Chinese regulators have announced new rules governing video and audio content online, including a ban on the publishing and distribution of “fake news” created with technologies such as artificial intelligence and virtual reality. Any use of AI or virtual reality also needs to be clearly marked in a prominent manner and failure to follow the rules could be considered a criminal offence, the Cyberspace Administration of China (CAC) said on its website.
Huawei Manages to Make Smartphones Without American Chips
American tech companies are getting the go-ahead to resume business with Chinese smartphone giant Huawei, but it may be too late: It is now building smartphones without U.S. chips.
Big Brother is watching: Chinese city with 2.6m cameras is world's most heavily surveilled
Cities around the world are scaling up their use of surveillance cameras and facial recognition systems – but which ones are watching their citizens most closely?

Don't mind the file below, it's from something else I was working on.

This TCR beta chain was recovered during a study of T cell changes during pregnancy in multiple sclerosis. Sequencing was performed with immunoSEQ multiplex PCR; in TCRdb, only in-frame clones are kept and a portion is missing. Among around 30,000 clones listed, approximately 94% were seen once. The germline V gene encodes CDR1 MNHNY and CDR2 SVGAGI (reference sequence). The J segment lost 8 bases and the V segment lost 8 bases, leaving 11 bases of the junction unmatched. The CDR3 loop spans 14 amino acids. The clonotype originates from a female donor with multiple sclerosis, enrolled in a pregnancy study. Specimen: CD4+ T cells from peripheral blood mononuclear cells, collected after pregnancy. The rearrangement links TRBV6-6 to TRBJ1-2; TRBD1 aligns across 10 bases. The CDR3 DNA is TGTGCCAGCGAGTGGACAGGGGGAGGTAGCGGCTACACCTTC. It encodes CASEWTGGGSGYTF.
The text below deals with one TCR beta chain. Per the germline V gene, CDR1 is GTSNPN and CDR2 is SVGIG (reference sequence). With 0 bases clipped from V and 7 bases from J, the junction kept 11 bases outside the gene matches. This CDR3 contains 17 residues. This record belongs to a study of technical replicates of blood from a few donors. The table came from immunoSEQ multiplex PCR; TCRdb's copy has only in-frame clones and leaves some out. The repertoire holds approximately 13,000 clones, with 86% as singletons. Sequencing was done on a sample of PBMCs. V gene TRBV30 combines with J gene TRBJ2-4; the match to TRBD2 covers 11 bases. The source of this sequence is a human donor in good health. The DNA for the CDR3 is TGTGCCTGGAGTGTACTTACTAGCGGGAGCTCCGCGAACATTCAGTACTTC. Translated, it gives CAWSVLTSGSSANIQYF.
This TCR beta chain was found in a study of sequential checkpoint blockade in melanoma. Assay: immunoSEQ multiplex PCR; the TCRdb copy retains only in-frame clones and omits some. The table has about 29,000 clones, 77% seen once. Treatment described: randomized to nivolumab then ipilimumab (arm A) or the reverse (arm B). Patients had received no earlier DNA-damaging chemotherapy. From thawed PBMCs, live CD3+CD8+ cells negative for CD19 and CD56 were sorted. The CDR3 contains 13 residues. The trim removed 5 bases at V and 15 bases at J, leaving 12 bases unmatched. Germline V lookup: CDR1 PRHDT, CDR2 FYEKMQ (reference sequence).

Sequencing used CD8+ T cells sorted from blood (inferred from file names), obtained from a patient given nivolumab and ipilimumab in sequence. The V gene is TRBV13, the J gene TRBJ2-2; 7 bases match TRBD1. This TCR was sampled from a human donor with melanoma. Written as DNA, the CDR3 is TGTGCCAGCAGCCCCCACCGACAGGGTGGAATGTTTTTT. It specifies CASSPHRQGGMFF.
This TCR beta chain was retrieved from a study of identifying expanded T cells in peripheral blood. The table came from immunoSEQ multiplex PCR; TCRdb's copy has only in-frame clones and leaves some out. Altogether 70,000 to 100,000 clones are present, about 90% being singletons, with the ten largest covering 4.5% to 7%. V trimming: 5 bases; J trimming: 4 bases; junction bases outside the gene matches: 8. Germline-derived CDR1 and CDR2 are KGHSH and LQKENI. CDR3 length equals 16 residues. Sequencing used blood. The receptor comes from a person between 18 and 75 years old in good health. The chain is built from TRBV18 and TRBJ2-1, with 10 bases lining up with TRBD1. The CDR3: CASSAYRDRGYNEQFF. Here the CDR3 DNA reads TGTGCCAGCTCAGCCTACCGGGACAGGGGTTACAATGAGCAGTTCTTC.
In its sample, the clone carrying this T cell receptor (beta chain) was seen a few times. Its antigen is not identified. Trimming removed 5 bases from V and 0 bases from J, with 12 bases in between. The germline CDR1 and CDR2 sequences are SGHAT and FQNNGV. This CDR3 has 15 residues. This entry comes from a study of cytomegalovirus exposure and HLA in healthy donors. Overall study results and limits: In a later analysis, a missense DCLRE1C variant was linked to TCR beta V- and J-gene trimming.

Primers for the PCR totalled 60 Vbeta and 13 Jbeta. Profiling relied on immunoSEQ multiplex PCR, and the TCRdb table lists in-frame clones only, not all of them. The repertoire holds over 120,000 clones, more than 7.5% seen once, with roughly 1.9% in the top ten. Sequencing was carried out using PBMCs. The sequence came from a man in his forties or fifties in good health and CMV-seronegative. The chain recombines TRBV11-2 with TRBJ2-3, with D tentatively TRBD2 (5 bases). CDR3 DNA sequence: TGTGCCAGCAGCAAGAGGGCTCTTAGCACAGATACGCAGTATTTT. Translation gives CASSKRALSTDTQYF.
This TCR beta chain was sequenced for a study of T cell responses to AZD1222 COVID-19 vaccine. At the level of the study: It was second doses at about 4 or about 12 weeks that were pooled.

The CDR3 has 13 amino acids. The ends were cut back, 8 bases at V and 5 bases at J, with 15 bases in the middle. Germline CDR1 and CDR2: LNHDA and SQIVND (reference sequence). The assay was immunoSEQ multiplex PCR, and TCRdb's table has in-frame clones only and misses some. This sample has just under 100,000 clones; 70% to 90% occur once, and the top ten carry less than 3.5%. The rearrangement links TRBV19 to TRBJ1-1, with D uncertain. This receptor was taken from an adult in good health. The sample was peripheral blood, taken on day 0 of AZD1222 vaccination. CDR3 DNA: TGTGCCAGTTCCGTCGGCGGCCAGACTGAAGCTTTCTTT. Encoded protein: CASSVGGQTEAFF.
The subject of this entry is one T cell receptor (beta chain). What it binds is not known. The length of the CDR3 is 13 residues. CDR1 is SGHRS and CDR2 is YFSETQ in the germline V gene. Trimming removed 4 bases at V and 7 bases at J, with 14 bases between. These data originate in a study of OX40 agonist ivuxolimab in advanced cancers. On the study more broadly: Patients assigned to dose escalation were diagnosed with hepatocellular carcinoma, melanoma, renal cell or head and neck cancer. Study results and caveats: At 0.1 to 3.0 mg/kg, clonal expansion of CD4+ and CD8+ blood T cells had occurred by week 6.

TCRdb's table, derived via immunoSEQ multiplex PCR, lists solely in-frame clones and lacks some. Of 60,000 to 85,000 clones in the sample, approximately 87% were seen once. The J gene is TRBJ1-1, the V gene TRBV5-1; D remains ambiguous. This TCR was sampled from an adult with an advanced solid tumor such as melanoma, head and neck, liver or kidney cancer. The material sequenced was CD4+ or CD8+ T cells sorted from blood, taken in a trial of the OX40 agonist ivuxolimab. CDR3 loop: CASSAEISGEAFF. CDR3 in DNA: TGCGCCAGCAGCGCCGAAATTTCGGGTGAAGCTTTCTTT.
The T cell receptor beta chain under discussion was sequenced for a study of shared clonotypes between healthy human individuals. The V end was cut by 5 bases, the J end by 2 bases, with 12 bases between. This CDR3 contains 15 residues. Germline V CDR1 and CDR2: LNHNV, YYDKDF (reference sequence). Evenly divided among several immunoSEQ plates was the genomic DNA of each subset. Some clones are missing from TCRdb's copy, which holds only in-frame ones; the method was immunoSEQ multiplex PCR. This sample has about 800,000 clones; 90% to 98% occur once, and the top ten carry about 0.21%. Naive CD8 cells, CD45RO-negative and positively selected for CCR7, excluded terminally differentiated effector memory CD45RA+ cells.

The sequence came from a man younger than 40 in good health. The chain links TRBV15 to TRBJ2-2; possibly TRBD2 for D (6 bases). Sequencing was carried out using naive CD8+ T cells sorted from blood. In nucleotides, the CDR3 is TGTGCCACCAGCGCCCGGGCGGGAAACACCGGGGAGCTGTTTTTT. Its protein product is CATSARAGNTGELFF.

China Uyghur Analytic Projects Require Intel And NVIDIA, Intel Condemns, NVIDIA Silent
At least 8 PRC China police projects require NVIDIA and Intel chips to power their Uyghur-detecting analytics, according to procurement documents found by IPVM.
Meet The Chinese Diplomat Who Got Promoted For Trolling The US On Twitter
The most interesting diplomat in the world these days may well be Zhao Lijian, the combative, bombastic, frankly Trumpy voice of the People’s Republic of China on Twitter. Zhao was in fine form this Thanksgiving weekend, offering an eight-part tweetstorm on American racism, tweeting at one point that the US was merely suffering from “replacement anxiety” at China’s unstoppable rise (he deleted that one), then mocking the US president.